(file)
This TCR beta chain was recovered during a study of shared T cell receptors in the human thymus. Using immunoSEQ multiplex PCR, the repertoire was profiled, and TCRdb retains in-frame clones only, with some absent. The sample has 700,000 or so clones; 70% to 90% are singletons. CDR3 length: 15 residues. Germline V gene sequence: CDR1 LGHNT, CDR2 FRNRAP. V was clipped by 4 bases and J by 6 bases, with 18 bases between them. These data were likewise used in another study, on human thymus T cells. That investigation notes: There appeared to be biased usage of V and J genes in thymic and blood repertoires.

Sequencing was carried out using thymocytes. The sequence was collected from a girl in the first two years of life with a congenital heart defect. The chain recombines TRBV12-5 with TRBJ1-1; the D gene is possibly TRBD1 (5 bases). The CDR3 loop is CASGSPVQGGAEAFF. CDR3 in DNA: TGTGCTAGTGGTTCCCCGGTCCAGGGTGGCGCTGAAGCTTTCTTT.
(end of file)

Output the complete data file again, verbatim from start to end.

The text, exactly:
This TCR beta chain was recovered during a study of shared T cell receptors in the human thymus. Using immunoSEQ multiplex PCR, the repertoire was profiled, and TCRdb retains in-frame clones only, with some absent. The sample has 700,000 or so clones; 70% to 90% are singletons. CDR3 length: 15 residues. Germline V gene sequence: CDR1 LGHNT, CDR2 FRNRAP. V was clipped by 4 bases and J by 6 bases, with 18 bases between them. These data were likewise used in another study, on human thymus T cells. That investigation notes: There appeared to be biased usage of V and J genes in thymic and blood repertoires.

Sequencing was carried out using thymocytes. The sequence was collected from a girl in the first two years of life with a congenital heart defect. The chain recombines TRBV12-5 with TRBJ1-1; the D gene is possibly TRBD1 (5 bases). The CDR3 loop is CASGSPVQGGAEAFF. CDR3 in DNA: TGTGCTAGTGGTTCCCCGGTCCAGGGTGGCGCTGAAGCTTTCTTT.